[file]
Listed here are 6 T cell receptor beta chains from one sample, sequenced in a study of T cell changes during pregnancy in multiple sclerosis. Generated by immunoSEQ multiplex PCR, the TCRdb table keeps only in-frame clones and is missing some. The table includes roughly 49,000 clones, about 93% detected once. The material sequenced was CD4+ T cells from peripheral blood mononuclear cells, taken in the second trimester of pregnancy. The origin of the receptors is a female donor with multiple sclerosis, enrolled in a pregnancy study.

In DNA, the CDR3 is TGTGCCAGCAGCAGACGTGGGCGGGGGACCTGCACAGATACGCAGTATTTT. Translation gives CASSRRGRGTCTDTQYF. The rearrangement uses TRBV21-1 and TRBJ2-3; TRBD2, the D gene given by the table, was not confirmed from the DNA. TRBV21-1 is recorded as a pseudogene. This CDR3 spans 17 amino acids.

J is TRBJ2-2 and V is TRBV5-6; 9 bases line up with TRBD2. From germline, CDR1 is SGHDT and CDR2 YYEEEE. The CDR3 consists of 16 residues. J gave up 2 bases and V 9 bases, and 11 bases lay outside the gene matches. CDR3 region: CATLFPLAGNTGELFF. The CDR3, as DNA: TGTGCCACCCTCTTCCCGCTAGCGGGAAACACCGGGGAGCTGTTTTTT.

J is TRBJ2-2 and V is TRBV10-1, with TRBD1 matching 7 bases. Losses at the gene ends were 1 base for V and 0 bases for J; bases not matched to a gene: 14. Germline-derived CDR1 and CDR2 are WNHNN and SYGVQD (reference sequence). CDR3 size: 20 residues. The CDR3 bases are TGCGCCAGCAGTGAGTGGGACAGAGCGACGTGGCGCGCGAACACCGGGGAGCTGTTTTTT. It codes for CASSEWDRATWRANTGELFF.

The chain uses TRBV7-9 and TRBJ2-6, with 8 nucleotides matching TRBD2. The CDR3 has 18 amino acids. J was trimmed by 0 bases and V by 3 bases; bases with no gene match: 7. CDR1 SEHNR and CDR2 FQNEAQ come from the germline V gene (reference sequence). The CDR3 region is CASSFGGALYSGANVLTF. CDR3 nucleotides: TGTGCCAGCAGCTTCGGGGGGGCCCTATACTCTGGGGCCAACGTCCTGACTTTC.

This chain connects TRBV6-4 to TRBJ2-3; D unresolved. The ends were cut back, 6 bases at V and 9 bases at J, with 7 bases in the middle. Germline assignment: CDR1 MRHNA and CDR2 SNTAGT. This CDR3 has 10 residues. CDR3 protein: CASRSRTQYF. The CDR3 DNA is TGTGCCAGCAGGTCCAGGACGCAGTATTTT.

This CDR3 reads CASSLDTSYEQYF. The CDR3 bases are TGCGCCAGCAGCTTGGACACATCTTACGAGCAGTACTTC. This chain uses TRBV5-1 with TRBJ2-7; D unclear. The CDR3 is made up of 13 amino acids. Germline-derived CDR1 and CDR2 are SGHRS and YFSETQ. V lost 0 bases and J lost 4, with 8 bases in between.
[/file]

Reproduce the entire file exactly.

Listed here are 6 T cell receptor beta chains from one sample, sequenced in a study of T cell changes during pregnancy in multiple sclerosis. Generated by immunoSEQ multiplex PCR, the TCRdb table keeps only in-frame clones and is missing some. The table includes roughly 49,000 clones, about 93% detected once. The material sequenced was CD4+ T cells from peripheral blood mononuclear cells, taken in the second trimester of pregnancy. The origin of the receptors is a female donor with multiple sclerosis, enrolled in a pregnancy study.

In DNA, the CDR3 is TGTGCCAGCAGCAGACGTGGGCGGGGGACCTGCACAGATACGCAGTATTTT. Translation gives CASSRRGRGTCTDTQYF. The rearrangement uses TRBV21-1 and TRBJ2-3; TRBD2, the D gene given by the table, was not confirmed from the DNA. TRBV21-1 is recorded as a pseudogene. This CDR3 spans 17 amino acids.

J is TRBJ2-2 and V is TRBV5-6; 9 bases line up with TRBD2. From germline, CDR1 is SGHDT and CDR2 YYEEEE. The CDR3 consists of 16 residues. J gave up 2 bases and V 9 bases, and 11 bases lay outside the gene matches. CDR3 region: CATLFPLAGNTGELFF. The CDR3, as DNA: TGTGCCACCCTCTTCCCGCTAGCGGGAAACACCGGGGAGCTGTTTTTT.

J is TRBJ2-2 and V is TRBV10-1, with TRBD1 matching 7 bases. Losses at the gene ends were 1 base for V and 0 bases for J; bases not matched to a gene: 14. Germline-derived CDR1 and CDR2 are WNHNN and SYGVQD (reference sequence). CDR3 size: 20 residues. The CDR3 bases are TGCGCCAGCAGTGAGTGGGACAGAGCGACGTGGCGCGCGAACACCGGGGAGCTGTTTTTT. It codes for CASSEWDRATWRANTGELFF.

The chain uses TRBV7-9 and TRBJ2-6, with 8 nucleotides matching TRBD2. The CDR3 has 18 amino acids. J was trimmed by 0 bases and V by 3 bases; bases with no gene match: 7. CDR1 SEHNR and CDR2 FQNEAQ come from the germline V gene (reference sequence). The CDR3 region is CASSFGGALYSGANVLTF. CDR3 nucleotides: TGTGCCAGCAGCTTCGGGGGGGCCCTATACTCTGGGGCCAACGTCCTGACTTTC.

This chain connects TRBV6-4 to TRBJ2-3; D unresolved. The ends were cut back, 6 bases at V and 9 bases at J, with 7 bases in the middle. Germline assignment: CDR1 MRHNA and CDR2 SNTAGT. This CDR3 has 10 residues. CDR3 protein: CASRSRTQYF. The CDR3 DNA is TGTGCCAGCAGGTCCAGGACGCAGTATTTT.

This CDR3 reads CASSLDTSYEQYF. The CDR3 bases are TGCGCCAGCAGCTTGGACACATCTTACGAGCAGTACTTC. This chain uses TRBV5-1 with TRBJ2-7; D unclear. The CDR3 is made up of 13 amino acids. Germline-derived CDR1 and CDR2 are SGHRS and YFSETQ. V lost 0 bases and J lost 4, with 8 bases in between.